Health care in danger: first steps at London Symposium
Kidnapped medical workers, murdered doctors, ransacked clinics, vaccinations denied to tens of thousands of children – vivid examples of health care interrupted by armed violence that galvanized a London meeting of health experts and humanitarian professionals to consider urgent action.
The meeting on Monday was the first of its kind to bring policymakers, academics, medics and civil society together to focus on the global problem of violent threats to health care.
The symposium took the first steps towards agreeing on a response to a problem that denies health care to tens of thousands every year, causes untold unnecessary deaths and worsens the suffering of the sick and wounded caught up in conflict.
What did the 150 participants say was needed to tackle the challenge?
Firstly there needs to be a concerted campaign of awareness-raising based on systematic data gathering that quantifies and specifies the scale and nature of the problems facing health care. Secondly governments need to consider bold solutions ranging from adopting standing operational orders on the battlefield to bolstering protection for health workers and facilities to stronger national legislation on protecting medical neutrality. And thirdly there needs to be a re-examination of medical ethics to ensure there is adequate guidance for health workers to help them deal with the dilemmas they face while working amid conflict.
Some practical recommendations from the symposium could be implemented immediately, while others will help create policy proposals to be considered by governments and international bodies. Further suggestions for tackling the problem will emerge from workshops over the next 18 months that will involve other groups such as militaries and state representatives.
Examples of how thousands have been deprived of health care
High-profile speakers laid out the extent of the problem. The abduction of two Spanish MSF workers and the shooting of a Kenyan colleague had deprived 470,000 Somali refugees of medical care. The ransacking of an MSF hospital in Pribor, South Sudan meant 160,000 people had a 100 km further to travel to reach a clinic, MSF International President Unni Karunakara told the conference. Obstructive rules on the import of medical supplies, cumbersome procedures at checkpoints and deliberately excessive fees and taxes were other ways in which swift and effective medical provision was impeded, added Karunakara.
Better links needed between health and human rights
Professor Sir Andrew Haines of the London School of Hygiene and Tropical Medicine called for better links between health and human rights, noting indiscriminate attacks against health workers had occurred from Sri Lanka to Pakistan to the Democratic Republic of Congo (DRC). Social factors such as inequality and poor education often lie behind ill-health, pointed out Professor Sir Michael Marmot, disempowering people from accessing care. And conflict is an extreme form of disempowerment, he added. He called on the Red Cross and Red Crescent movement to use the great respect in which it is held to push for more equal access to care and a redefinition of health in terms of well-being.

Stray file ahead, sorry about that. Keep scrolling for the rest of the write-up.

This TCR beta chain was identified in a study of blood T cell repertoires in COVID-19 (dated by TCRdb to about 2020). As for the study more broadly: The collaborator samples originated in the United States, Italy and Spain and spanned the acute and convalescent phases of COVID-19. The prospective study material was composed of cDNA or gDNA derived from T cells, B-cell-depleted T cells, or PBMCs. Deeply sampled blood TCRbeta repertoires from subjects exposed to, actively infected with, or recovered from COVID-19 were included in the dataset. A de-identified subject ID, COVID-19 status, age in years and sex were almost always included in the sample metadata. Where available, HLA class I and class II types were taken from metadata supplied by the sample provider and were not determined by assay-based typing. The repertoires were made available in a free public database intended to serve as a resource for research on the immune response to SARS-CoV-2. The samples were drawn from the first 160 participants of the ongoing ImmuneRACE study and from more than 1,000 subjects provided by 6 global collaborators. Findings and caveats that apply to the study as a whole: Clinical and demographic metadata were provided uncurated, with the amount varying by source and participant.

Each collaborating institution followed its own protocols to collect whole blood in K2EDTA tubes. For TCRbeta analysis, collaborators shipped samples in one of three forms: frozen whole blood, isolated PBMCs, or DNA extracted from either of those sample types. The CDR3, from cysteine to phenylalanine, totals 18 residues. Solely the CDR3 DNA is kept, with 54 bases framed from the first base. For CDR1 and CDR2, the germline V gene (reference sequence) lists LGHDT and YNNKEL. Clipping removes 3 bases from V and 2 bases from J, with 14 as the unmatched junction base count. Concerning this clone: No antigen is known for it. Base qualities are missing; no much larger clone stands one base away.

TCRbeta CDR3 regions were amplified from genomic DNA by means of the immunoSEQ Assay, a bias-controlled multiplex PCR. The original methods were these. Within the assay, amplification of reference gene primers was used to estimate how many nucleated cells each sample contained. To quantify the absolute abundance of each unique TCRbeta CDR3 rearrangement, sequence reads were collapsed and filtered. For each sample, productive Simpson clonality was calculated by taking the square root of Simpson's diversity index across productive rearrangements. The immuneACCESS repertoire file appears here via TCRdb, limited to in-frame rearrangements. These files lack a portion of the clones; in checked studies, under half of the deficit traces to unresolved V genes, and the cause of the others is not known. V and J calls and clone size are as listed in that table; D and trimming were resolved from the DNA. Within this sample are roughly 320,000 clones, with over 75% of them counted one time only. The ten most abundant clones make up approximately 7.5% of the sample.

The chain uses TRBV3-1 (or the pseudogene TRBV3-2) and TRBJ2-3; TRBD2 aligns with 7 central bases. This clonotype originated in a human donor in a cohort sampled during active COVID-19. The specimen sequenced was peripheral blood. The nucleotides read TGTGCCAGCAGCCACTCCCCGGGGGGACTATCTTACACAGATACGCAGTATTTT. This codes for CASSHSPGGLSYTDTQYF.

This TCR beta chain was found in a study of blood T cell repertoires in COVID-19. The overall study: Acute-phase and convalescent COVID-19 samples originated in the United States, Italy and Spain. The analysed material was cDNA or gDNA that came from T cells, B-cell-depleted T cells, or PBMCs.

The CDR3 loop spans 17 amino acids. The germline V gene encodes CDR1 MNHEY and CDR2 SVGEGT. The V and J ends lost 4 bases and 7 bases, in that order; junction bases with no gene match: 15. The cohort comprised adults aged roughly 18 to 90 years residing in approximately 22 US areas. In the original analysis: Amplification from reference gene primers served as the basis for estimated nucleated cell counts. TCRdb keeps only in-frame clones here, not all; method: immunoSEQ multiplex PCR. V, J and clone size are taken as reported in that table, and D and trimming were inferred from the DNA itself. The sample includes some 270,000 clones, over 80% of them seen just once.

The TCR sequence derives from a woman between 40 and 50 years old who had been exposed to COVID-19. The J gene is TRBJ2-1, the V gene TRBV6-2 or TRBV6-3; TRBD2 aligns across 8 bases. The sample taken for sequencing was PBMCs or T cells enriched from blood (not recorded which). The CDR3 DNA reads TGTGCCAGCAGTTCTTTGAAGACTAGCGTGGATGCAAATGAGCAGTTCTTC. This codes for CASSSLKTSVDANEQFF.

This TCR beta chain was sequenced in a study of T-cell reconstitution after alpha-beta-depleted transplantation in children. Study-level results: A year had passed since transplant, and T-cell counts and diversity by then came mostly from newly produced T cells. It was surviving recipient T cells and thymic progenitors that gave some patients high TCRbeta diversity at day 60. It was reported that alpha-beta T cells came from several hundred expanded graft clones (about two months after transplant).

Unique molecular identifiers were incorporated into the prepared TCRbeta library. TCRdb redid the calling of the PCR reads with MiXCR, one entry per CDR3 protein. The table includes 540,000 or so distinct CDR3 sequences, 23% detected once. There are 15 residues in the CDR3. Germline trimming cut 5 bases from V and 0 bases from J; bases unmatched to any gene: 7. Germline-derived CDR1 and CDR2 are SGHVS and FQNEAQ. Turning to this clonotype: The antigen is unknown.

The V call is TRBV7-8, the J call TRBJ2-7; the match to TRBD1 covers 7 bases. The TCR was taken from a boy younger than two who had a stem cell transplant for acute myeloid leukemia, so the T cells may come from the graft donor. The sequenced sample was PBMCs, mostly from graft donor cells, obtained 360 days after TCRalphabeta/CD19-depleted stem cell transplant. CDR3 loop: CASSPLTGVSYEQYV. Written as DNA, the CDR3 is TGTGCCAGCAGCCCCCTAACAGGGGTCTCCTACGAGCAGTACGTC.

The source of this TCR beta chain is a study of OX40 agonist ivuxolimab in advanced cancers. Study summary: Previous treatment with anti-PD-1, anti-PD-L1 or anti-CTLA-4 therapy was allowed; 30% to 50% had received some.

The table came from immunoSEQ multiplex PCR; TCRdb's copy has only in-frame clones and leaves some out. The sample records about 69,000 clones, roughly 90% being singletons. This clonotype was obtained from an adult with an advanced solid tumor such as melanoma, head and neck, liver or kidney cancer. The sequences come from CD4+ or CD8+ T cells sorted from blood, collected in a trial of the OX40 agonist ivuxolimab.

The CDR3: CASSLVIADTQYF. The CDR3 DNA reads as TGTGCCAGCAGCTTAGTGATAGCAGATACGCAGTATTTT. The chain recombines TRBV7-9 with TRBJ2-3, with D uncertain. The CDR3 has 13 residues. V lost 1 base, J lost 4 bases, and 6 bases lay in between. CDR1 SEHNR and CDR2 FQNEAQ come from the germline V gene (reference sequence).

Moving testimony from the field
Moving personal testimony from local health workers in DRC and Congo was given by Carolyn Miller, chief executive of the medical charity Merlin. She set three challenges to the forum, calling on health professionals and the NGO community to take practical action quickly, for local people to be given a strong voice in fashioning responses and for charities to work in forgotten and underserved places, such as the Central African Republic.
Merlin has campaigned vigorously on the risks to health care, and Miller expressed the hope that building sets of 'communities of concern' would deliver the critical mass of attention that is needed for policy makers to be persuaded to respond.
Reliable data needed on attacks on health care
WHO expert Rudi Coninx emphasized the need for reliable data on the extent of attacks on health workers and health facilities as the basis for identifying and analysing trends, which in turn can lead for advocacy to improve behaviour and reduce risks.
Health activist Professor Len Rubenstein noted the difficulty in creating incentives for irregular armed groups to respect international humanitarian law that protects health care in conflict. Reinforcing perceived impartiality and neutrality of health workers is critical, he said. A United Nations special rapporteur could be appointed to respond to threats to health care on behalf of the world's states, he suggested.
Governments must take action, but so must health professionals
Whatever action governments take, health professionals have their own responsibilities, the audience was reminded. Medical ethics are not a luxury which only apply in times of peace, noted the BMA's Professor Vivienne Nathanson, since the requirement to offer impartial and fair care is equally pertinent in emergencies.
A mosaic of measures is needed, the ICRC's medical adviser Robin Coupland noted, but what is critical now is to build awareness of the threats to health care. Without awareness nothing will be done by policymakers, he underlined. "At this point it really is up to us," he said.
The event was organized jointly by the International Committee of the Red Cross, the British Red Cross, the British Medical Association and the World Medical Association.